MITCHELL, CARBAJAL, BACON INTRODUCE BILL TO HELP EDUCATE HOMELESS AND FOSTER YOUTH
WASHINGTON – Yesterday, Congressmen Paul Mitchell (R-Mich.), Salud Carbajal (D-CA), and Don Bacon (R-NE) introduced the Removing Barriers to Foster Youth Success in College Act, which revises certain federal TRIO policies and practices to remove barriers to participation for homeless youth, and students in foster care. Federal TRIO programs are outreach and student service programs designed to identify and aid individuals from disadvantaged backgrounds.
“We have a moral imperative to helps students from disadvantaged backgrounds. My bill ensures that students experiencing homelessness or in the foster care system have better access to federal TRIO programs designed to help high school students entering college,” said Mitchell. “The numbers clearly show that these students, who overwhelmingly want to obtain an education, are not receiving the support they need to achieve their goal. My bill will remove barriers to participation for disadvantaged students trying to access these TRIO programs, allowing them to fulfill their potential.”
“As a first-generation college student, I’ve experienced how daunting a college campus can feel when most of your peers have spent years in college-preparatory classes or advanced summer school courses,” said Carbajal. “TRIO programs are critical to providing children from underserved communities the tools they need to succeed while pursuing a higher education degree. I’m glad to join Congressman Mitchell to improve our outreach programs for homeless children and youth in foster care.”
“Every child deserves the same sense of promise and possibility as any other youth regardless of their circumstances. We owe it to our nation’s foster youth to give them the tools to succeed when they become adults. When I was growing up, I know that most young kids in my community needed help when they turned 18 – including me. That is why I am glad to support and co-lead this important legislation aimed at helping young men and women transition out of the foster care system and into careers and family lives of their own,” said Bacon.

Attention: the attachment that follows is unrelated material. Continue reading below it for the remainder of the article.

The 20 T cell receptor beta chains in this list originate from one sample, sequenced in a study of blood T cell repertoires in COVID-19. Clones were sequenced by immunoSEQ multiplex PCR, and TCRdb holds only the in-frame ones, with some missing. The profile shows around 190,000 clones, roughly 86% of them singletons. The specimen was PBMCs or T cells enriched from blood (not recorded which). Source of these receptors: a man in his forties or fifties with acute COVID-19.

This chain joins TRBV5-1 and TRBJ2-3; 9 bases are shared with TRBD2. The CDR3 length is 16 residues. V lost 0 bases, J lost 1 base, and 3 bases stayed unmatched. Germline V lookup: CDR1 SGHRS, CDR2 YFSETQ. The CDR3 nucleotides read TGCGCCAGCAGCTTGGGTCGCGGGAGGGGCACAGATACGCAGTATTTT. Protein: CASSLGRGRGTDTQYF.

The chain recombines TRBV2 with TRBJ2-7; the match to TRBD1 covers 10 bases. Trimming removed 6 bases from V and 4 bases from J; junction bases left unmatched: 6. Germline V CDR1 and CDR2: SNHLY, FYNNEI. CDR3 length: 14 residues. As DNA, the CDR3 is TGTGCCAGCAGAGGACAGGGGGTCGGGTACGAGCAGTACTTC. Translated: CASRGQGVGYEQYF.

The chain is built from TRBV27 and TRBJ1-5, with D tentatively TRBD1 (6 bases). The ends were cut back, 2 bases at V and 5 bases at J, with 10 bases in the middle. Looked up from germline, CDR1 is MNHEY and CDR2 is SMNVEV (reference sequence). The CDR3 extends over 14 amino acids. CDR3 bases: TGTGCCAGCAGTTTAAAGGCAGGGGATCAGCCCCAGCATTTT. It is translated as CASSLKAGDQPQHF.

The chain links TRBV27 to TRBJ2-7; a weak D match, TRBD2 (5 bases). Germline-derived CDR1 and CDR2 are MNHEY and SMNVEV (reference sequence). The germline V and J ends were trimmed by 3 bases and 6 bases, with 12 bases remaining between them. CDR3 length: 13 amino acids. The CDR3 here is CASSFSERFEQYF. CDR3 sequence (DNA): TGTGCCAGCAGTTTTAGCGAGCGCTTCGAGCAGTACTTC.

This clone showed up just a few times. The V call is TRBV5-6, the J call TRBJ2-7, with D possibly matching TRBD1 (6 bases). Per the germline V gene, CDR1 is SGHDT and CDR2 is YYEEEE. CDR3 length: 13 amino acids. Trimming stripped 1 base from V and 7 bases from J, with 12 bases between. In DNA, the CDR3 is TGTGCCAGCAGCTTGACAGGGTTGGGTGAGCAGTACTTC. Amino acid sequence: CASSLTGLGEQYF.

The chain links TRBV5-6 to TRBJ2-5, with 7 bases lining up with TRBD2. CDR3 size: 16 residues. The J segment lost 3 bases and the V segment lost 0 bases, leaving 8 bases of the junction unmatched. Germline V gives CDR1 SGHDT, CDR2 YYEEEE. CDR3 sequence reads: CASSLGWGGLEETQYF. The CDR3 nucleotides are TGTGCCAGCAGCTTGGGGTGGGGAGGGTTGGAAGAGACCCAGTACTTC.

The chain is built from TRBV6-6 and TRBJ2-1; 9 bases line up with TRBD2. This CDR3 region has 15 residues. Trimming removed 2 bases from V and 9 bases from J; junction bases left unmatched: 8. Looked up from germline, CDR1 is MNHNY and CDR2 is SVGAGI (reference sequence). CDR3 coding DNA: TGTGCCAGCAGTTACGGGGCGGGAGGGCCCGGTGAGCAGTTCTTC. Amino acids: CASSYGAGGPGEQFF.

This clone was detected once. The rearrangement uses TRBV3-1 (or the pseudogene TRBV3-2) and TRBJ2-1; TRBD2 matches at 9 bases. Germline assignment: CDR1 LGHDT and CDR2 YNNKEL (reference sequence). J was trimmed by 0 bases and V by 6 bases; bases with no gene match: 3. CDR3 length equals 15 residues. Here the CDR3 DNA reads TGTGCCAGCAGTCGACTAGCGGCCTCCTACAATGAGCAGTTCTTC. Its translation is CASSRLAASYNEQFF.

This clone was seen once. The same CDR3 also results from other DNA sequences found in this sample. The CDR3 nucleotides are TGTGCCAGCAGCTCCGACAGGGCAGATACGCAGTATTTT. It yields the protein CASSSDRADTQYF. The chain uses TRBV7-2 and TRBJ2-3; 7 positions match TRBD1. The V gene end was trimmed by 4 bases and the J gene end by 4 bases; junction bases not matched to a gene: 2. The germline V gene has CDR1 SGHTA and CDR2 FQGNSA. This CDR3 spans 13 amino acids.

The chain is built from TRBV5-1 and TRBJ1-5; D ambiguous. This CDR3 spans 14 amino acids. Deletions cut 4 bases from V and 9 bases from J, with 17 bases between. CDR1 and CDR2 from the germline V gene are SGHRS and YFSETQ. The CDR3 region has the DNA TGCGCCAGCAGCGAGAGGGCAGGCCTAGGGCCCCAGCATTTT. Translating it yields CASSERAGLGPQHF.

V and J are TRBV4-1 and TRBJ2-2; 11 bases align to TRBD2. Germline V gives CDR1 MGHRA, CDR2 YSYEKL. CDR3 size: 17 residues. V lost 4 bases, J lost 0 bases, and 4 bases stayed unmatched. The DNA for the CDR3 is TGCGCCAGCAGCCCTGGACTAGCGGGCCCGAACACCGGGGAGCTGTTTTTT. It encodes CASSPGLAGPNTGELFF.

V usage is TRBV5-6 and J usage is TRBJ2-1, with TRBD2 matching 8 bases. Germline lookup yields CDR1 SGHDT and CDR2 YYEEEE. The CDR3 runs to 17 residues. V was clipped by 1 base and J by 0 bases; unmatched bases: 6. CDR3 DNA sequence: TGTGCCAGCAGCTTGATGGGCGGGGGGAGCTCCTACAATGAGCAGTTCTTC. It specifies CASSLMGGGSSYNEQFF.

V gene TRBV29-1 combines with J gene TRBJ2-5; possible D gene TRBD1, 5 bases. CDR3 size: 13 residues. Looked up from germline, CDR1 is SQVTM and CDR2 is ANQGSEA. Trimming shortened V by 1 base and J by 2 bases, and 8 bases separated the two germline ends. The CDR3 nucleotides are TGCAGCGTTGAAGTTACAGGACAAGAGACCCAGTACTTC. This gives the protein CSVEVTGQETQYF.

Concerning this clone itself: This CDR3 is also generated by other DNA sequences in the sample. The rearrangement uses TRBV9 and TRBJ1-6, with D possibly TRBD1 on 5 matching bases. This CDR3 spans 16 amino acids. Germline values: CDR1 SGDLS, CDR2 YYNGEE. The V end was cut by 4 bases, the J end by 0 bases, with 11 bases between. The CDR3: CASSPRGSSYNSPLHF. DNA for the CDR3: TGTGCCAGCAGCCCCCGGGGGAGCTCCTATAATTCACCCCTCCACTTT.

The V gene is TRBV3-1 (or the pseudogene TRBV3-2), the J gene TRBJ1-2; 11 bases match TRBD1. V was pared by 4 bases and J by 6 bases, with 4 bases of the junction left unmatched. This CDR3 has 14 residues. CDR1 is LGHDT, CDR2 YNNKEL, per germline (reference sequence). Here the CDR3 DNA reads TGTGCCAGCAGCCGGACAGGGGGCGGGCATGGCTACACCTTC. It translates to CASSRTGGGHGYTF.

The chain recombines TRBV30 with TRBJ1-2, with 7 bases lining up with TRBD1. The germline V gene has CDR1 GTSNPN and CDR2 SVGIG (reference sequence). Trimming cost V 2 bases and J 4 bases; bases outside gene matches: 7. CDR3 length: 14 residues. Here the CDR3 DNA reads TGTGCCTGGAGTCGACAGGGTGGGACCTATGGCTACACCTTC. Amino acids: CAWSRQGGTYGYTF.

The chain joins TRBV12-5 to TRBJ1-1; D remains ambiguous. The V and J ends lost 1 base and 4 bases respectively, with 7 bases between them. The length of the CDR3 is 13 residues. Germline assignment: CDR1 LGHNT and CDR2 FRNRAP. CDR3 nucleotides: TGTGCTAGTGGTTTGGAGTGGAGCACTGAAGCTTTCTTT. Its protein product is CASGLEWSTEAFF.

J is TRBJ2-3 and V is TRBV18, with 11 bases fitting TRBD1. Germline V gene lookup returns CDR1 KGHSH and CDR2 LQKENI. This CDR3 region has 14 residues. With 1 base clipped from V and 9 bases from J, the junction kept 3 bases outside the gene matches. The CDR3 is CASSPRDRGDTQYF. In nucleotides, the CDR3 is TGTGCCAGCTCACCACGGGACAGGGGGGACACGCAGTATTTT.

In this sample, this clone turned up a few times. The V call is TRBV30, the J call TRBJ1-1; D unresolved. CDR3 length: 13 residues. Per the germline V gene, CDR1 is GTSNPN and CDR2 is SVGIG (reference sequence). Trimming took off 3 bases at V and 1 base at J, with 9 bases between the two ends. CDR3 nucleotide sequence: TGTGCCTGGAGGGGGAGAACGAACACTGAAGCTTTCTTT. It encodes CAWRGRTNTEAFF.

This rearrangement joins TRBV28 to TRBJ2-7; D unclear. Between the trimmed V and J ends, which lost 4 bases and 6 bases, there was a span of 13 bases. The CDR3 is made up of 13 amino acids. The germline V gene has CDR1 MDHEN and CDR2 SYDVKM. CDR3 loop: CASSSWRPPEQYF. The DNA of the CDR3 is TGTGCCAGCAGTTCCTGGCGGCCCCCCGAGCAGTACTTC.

TRIO Programs are federal outreach and student services programs funded by grants administered by the U.S. Department of Education that are designed to identify and provide services for individuals from disadvantaged backgrounds (low-income individuals, first-generation college students, and people with disabilities).
- Talent Search is designed to identify qualified youths with college potential and encourage them to finish high school and go to college, publicize the availability of, and facilitate the application for, student financial assistance, and encourage persons who have not finished high school or college to do so.
- Upward Bound is designed to generate the skills and motivation necessary for success in education beyond secondary school.
The bill adds application requirements to ‘Talent Search’ and ‘Upward Bound’ programs, requiring projects to—
•Review and revise policies and practices to remove barriers to the participation and retention of homeless and foster youth;
•Submit a description of the activities that will be undertaken to outreach to homeless and foster youth; and
•Submit a report of any strategies or program enhancements that were used that were effective in meeting the needs of homeless and foster youth.
This bill also requires relevant TRIO program recipients prepare and submit a report on the program’s enhancement effectiveness to the Secretary and subsequently, the Secretary must to prepare and present a report to Congress on the information found.